Woman Indicted And Arrested For Extortion
SAN JUAN, Puerto Rico –Today, a federal Grand Jury returned a two-count indictment charging Celinés Rivera-Díaz with conspiracy to interfere with commerce by extortion and extortion. Defendant Rivera-Diaz was arrested on December 19, 2018, and is currently detained pending trial.
Pursuant to the Affidavit in support of the criminal Complaint filed on December 21, 2018, on December 19, 2018, an unknown individual (“Suspect One”) contacted over the phone a 62-year-old female (the “Victim”), and informed her that he abducted her adult son. Suspect One told the Victim that her son owed him $4,000, and was not responding. Suspect One demanded that the Victim pay him $4,000 and threatened that, unless she paid that amount, her son would be harmed. More specifically, Suspect One threatened that the Victim’s son “se iba a joder.” The Victim responded that she only had $1,600 in the bank and could only pay $1,000. Suspect One then instructed the Victim that a woman would drive to the Victim’s home, pick up the Victim, and drive the Victim to the bank so the Victim could withdraw the money and pay the ransom. The Victim acquiesced to Suspect One’s demands.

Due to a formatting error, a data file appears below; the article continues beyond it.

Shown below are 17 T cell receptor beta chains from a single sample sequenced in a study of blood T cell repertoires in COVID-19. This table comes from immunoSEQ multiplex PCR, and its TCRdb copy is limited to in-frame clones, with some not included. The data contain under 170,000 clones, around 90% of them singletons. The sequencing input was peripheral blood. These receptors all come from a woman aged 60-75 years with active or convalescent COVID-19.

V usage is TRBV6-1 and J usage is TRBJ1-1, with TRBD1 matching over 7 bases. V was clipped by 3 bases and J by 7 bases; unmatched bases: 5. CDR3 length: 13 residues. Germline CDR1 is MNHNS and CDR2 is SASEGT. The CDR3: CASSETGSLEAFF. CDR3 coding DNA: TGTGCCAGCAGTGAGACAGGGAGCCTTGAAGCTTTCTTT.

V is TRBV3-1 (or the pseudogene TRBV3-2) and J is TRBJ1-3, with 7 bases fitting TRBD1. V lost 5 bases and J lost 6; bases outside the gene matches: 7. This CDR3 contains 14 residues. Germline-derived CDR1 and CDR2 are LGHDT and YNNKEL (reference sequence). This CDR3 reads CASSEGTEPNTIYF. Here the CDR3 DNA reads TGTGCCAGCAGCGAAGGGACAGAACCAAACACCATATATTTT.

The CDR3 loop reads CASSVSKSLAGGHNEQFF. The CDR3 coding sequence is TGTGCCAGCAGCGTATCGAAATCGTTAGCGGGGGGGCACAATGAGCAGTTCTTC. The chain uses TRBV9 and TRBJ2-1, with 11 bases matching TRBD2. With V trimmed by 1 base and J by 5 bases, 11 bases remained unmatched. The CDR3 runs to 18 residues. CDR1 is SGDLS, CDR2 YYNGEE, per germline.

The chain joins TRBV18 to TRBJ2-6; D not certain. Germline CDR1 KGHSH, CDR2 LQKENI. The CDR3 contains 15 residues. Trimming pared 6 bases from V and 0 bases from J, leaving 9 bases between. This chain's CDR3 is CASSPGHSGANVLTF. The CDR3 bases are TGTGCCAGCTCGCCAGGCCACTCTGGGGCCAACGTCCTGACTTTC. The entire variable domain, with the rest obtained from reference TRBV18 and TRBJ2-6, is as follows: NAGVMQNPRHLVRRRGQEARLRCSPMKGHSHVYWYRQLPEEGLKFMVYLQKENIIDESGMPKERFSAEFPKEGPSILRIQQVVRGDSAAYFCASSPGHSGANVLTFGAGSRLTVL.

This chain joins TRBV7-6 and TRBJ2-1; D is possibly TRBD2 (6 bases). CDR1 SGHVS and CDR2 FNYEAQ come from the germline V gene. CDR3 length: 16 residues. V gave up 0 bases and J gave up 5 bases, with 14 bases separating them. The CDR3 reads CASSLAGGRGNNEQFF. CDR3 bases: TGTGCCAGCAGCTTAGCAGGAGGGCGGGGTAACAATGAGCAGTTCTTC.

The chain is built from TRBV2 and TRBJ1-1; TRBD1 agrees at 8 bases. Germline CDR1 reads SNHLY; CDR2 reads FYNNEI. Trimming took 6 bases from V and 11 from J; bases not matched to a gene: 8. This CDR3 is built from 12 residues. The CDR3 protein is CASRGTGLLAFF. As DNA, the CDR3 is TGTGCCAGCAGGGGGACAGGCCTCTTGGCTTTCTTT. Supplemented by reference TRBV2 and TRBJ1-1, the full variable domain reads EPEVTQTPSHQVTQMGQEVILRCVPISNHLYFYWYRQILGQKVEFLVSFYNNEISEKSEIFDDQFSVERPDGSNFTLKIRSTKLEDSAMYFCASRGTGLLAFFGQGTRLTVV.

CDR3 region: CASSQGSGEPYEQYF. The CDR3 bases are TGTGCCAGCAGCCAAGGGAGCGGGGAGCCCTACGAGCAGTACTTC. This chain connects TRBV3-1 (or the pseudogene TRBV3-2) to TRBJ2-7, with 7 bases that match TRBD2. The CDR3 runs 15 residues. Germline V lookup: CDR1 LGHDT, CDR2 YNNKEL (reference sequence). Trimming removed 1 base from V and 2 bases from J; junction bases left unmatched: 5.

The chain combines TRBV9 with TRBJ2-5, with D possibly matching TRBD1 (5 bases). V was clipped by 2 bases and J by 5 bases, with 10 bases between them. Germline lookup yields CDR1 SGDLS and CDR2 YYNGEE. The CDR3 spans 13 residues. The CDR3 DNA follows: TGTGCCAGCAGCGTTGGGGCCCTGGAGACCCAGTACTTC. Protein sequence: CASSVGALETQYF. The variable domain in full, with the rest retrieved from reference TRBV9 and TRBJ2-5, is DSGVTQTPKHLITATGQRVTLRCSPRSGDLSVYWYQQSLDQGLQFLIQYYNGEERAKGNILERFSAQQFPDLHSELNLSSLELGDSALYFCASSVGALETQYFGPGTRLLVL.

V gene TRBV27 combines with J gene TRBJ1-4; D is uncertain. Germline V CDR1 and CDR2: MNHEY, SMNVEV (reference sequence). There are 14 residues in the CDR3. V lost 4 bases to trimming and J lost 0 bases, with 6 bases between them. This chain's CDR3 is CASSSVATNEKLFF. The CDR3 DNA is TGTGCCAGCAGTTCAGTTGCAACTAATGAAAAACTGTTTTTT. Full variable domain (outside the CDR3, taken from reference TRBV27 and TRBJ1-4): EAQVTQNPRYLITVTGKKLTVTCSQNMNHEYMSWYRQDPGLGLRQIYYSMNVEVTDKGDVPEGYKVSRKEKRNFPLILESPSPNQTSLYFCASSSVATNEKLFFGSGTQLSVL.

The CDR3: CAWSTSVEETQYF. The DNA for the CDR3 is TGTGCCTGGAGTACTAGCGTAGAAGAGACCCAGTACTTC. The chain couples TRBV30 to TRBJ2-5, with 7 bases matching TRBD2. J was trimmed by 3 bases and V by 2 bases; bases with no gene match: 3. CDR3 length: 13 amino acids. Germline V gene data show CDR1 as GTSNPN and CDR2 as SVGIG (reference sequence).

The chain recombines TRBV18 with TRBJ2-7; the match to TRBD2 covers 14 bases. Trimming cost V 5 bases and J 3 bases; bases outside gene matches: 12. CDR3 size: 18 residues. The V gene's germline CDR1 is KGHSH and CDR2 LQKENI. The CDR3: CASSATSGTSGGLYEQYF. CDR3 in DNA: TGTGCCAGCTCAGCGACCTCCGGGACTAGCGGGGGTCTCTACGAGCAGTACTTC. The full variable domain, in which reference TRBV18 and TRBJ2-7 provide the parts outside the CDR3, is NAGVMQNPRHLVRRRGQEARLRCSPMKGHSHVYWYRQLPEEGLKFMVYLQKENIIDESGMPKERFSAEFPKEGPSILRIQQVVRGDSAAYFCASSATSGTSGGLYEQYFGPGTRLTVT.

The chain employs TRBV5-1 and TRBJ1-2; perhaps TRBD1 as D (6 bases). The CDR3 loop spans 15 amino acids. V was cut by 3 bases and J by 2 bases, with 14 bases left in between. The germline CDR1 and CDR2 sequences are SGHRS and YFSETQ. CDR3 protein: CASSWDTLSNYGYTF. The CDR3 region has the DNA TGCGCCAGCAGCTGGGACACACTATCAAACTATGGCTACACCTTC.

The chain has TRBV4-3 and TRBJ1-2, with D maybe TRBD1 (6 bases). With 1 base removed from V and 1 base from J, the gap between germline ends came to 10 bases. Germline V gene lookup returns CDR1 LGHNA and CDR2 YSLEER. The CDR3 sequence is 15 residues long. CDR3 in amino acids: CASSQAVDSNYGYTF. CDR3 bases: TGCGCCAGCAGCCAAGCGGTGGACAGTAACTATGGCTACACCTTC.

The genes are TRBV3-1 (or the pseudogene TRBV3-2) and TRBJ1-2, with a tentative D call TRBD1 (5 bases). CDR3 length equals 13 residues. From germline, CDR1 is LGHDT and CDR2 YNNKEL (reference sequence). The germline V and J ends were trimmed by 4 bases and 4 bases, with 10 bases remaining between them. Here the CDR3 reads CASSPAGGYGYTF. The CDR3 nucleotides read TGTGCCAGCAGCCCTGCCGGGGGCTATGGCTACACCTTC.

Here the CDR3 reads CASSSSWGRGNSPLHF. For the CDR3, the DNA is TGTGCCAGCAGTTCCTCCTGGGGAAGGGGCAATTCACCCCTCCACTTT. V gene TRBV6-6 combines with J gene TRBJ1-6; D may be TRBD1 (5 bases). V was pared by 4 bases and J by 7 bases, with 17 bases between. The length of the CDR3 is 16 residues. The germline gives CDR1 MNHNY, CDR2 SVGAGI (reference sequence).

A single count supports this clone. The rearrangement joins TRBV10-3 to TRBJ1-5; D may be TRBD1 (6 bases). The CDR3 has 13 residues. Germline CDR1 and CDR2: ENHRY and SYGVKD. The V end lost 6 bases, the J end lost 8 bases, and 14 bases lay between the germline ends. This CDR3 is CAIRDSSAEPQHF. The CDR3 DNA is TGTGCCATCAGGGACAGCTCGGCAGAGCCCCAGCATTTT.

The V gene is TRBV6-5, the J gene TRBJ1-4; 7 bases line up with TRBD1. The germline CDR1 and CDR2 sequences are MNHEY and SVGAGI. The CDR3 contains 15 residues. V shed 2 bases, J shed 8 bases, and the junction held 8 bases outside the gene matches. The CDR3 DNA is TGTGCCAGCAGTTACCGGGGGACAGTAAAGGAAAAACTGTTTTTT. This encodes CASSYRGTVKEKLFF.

Later that day, a woman, later identified as defendant Celinés Rivera Díaz (“Rivera-Díaz”), drove to Victim One’s house, picked her up and drove her to a Banco Popular de Puerto Rico branch located in Humacao, Puerto Rico. During the drive to the bank, defendant Rivera-Díaz and the Victim maintained telephone communications with Rivera-Díaz’s coconspirators. Upon arriving at the bank, the Victim entered the bank on foot while the defendant remained outside. Once inside the bank, the Victim informed bank employees that she was being extorted. Bank employees called Puerto Rico Police Department (PRPD) agents, who quickly arrived at the scene. PRPD agents later arrested defendant Celinés Rivera-Díaz. Further investigation revealed that the Victim’s son was not abducted.
“We will not stand by as criminals attempt to rip-off our elders by force, violence, and fear. These con-artists who trick victims into sending money before they realize it’s a scam, by playing into their emotions, should know that they will be prosecuted to the full extent of the law,” stated U.S. Attorney Rosa Emilia Rodríguez-Vélez. “The investigation continues as to other coconspirators.”
Assistant U.S. Attorney Juan C. Reyes-Ramos is in charge of the prosecution of the case and Homeland Security Investigations (HSI) is in charge of the investigation. If convicted the defendant could face up to 20 years of imprisonment on each count. Indictments contain only charges and are not evidence of guilt. Defendants are presumed to be innocent until and unless proven guilty.
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